GameStop’s shares plunged Thursday, in a sudden reversal as trading platforms placed restrictions on the stock after days of wild gains for small traders and huge losses for some of Wall Street’s most sophisticated investors.
The stock was down about 25 percent soon after midday Thursday, after having been up more than 30 percent and then down 50 percent earlier in the day.
Other stocks that had been bid up by the frenzy were also giving up ground. AMC Entertainment dropped 60 percent, while American Airlines was up about 9 percent after starting the day with a gain of more than 30 percent.
The drop on Thursday came after Robinhood, the trading app that has made it easier for inexperienced traders to enter the market, said it had placed more restrictions on trades of those companies, limiting users to only selling shares they owned and buying shares they had shorted. Webull, another trading app, said customers would only be able to liquidate any positions they had in GameStop, AMC and Koss, a headphone manufacturer. And Interactive Brokers said it had put restrictions on several securities.
The run in GameStop this month — the stock had surged 1,700 percent through Wednesday, giving the company an astonishing market valuation of $24 billion — means it has become detached from the factors that traditionally help establish a company’s value to investors, like growth potential or profits.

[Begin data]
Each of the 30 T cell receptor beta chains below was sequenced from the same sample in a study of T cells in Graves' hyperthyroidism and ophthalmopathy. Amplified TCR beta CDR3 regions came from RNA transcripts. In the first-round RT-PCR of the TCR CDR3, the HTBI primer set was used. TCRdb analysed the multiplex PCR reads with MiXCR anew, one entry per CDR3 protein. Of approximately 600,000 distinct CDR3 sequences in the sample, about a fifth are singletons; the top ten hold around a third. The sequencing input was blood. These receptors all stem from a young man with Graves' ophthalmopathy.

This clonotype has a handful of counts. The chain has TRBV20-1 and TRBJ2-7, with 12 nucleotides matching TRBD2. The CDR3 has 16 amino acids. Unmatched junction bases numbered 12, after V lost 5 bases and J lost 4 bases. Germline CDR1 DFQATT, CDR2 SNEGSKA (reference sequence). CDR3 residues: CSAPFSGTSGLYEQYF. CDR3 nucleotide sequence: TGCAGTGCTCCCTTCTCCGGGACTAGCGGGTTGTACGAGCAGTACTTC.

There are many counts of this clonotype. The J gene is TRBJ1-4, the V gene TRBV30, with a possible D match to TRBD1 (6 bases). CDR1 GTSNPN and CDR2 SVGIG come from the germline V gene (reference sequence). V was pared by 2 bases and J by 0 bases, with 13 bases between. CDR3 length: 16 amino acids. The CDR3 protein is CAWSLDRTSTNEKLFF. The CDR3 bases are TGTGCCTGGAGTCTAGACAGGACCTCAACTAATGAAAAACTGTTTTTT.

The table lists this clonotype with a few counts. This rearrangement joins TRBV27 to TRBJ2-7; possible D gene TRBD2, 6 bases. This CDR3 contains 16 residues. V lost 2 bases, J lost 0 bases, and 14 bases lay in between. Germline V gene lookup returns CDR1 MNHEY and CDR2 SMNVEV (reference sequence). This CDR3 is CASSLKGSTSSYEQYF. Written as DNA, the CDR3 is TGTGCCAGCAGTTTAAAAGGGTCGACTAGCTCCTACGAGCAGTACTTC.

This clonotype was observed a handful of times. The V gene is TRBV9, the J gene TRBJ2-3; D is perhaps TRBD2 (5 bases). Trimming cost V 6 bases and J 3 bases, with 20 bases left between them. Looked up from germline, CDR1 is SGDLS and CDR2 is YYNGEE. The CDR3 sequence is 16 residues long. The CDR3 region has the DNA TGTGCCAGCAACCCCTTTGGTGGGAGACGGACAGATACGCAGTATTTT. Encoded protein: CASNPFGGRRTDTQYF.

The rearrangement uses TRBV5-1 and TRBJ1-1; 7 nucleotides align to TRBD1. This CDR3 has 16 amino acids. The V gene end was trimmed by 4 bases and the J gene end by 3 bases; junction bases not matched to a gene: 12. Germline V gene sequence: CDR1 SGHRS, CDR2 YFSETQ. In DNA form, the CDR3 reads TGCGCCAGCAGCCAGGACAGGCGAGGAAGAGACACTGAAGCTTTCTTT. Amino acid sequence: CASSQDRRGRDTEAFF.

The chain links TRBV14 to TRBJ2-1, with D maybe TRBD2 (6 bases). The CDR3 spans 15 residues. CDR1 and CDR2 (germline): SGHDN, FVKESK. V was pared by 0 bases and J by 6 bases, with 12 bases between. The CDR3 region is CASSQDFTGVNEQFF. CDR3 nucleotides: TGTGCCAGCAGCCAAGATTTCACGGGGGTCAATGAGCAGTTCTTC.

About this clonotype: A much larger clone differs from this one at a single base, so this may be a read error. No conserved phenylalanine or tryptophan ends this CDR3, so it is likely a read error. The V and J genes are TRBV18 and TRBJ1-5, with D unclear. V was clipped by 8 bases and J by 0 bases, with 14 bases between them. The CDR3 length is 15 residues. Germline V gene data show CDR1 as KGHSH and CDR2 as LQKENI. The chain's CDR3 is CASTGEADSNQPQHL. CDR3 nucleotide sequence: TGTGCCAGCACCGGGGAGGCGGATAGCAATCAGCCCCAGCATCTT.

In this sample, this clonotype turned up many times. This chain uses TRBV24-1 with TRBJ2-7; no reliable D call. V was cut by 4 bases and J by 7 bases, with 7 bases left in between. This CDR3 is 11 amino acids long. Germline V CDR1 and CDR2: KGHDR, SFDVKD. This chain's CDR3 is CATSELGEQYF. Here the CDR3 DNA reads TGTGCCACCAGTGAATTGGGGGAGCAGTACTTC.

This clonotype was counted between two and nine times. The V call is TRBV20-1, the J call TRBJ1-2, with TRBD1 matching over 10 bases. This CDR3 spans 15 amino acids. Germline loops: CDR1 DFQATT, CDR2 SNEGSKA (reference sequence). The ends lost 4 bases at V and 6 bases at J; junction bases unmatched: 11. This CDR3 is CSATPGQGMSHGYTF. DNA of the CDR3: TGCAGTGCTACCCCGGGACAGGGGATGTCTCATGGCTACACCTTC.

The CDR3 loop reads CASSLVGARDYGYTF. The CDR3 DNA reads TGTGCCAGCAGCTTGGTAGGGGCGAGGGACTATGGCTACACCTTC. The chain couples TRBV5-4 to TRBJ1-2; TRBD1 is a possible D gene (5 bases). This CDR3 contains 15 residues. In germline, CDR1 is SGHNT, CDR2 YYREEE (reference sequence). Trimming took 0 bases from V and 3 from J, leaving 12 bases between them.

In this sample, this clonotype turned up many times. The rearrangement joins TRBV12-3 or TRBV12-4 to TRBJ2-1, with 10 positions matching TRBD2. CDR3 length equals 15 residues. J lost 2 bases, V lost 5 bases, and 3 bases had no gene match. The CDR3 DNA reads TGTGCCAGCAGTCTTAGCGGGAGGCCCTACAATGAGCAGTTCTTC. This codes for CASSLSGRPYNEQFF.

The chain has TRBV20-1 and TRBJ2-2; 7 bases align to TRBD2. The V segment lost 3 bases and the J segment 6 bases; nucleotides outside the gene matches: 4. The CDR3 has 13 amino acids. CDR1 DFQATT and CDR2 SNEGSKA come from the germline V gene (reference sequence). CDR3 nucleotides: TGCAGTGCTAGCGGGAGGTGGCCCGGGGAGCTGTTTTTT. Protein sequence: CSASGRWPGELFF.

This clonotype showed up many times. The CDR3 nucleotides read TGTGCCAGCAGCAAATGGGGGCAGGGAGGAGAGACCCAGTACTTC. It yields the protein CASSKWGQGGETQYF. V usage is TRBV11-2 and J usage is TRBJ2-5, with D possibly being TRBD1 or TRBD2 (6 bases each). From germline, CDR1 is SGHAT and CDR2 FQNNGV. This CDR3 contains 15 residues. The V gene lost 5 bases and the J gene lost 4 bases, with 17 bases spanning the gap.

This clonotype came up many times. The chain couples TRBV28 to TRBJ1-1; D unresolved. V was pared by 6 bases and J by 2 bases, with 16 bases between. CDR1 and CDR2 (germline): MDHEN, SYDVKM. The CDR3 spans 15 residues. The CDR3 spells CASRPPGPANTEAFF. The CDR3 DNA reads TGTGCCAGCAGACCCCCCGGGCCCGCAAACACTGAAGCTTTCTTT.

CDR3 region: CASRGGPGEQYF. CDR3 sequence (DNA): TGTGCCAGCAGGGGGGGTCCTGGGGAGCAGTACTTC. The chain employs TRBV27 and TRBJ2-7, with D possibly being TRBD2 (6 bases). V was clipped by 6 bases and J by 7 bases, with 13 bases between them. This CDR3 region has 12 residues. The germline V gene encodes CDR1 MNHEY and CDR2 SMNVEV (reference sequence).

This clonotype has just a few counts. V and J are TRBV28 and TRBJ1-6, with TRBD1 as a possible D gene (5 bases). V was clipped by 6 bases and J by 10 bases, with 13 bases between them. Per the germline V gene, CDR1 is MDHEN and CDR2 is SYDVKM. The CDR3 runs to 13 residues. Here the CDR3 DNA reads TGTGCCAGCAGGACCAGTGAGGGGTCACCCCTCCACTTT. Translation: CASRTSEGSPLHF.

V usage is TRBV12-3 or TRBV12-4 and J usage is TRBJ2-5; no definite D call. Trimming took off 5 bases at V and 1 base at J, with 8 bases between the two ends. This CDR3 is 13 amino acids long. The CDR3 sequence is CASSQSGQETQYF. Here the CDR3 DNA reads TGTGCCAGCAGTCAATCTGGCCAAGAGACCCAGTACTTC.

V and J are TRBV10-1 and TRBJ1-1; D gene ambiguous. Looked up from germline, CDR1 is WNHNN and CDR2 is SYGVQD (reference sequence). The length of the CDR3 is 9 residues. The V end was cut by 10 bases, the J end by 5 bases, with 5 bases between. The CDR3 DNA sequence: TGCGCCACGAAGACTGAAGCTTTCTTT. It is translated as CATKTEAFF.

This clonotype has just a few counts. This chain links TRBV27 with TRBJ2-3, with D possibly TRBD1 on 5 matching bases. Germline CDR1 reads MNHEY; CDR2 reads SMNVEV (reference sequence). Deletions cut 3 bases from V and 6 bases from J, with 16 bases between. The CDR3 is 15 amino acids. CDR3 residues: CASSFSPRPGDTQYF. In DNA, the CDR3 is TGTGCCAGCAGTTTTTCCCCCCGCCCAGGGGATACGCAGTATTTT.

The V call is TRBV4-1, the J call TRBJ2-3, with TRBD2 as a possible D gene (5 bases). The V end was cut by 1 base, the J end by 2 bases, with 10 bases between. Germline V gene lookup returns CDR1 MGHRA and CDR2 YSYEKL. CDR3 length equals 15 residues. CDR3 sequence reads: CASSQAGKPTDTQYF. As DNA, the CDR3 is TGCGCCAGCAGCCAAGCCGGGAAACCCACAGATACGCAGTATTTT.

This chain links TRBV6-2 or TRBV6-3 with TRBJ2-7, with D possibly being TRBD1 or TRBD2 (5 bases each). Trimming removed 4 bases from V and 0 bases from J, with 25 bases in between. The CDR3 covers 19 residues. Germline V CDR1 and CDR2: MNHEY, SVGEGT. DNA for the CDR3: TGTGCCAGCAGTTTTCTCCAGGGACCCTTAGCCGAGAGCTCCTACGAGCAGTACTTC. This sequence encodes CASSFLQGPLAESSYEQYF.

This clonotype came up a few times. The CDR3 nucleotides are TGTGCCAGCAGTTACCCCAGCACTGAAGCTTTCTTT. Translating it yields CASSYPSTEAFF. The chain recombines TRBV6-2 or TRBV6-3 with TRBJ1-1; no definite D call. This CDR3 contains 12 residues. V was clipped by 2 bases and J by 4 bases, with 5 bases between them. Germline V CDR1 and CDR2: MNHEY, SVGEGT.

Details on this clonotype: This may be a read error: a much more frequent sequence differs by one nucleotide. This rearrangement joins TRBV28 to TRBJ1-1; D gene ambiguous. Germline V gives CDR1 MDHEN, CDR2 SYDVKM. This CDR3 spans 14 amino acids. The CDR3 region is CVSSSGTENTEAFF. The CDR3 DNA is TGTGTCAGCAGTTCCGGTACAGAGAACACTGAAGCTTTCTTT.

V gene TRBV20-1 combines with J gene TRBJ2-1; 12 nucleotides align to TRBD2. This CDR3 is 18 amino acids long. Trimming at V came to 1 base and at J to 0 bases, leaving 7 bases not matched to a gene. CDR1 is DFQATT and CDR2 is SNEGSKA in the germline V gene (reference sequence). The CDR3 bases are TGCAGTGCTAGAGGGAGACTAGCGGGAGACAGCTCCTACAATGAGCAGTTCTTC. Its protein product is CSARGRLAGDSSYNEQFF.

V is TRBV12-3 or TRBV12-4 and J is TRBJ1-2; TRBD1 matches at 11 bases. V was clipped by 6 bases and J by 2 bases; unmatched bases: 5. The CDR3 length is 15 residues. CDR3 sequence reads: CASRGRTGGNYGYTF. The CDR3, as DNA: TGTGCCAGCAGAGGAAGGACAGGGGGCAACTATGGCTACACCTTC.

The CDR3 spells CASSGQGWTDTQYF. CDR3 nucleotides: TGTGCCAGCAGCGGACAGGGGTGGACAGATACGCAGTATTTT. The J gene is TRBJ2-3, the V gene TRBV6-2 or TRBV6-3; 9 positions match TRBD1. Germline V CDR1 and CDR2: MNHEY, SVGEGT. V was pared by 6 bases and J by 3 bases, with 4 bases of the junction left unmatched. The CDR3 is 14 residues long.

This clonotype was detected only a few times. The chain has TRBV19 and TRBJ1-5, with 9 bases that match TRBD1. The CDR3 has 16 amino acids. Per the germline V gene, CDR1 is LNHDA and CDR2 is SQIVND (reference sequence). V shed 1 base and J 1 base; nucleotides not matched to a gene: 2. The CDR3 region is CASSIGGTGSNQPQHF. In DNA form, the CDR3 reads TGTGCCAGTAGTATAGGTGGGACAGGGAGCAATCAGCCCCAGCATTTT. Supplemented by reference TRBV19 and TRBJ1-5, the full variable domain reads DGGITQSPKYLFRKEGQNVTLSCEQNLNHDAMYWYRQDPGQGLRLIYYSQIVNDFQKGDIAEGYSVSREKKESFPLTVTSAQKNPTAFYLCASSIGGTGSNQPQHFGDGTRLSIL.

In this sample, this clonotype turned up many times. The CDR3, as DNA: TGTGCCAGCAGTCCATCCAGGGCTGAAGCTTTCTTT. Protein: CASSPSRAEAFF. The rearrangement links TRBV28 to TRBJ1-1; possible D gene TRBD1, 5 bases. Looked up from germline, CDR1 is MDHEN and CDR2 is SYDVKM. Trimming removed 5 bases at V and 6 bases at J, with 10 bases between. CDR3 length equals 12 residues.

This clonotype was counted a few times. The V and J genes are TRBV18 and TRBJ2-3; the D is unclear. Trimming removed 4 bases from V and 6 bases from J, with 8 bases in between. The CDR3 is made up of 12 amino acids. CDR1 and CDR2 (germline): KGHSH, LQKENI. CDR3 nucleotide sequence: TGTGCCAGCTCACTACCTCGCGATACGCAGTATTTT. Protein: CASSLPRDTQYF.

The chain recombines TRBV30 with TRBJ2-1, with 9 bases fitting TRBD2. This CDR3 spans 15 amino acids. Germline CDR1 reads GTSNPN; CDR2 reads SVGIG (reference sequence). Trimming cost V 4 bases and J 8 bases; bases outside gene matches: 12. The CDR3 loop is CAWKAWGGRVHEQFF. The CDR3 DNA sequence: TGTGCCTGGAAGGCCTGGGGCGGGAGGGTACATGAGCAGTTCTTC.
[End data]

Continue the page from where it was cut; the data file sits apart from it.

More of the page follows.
But the traders who piled in were part of a frenzy that originated on a Reddit message board, WallStreetBets, a community known for irreverent market discussions, and on messaging platforms like Discord.
Egged on by the message boards, these traders had rushed to buy options contracts that would profit from a rise in the share price. That trading can create a feedback loop that drives the underlying share prices higher, as brokerage firms that sell the options have to buy shares as a hedge.
As more traders snapped up options, the brokers had to buy up even more shares, driving the astounding rise in the company’s stock prices. GameStop began the year at $19 a share and ended trading on Wednesday at nearly $348 a share.
That spike has hit hedge funds that had been betting against the stock. Those funds have closed out the so-called short positions at sometimes big losses. It has also raised scrutiny of the trading platforms, with the Securities and Exchange Commission saying Wednesday it was “actively monitoring” the volatile trading.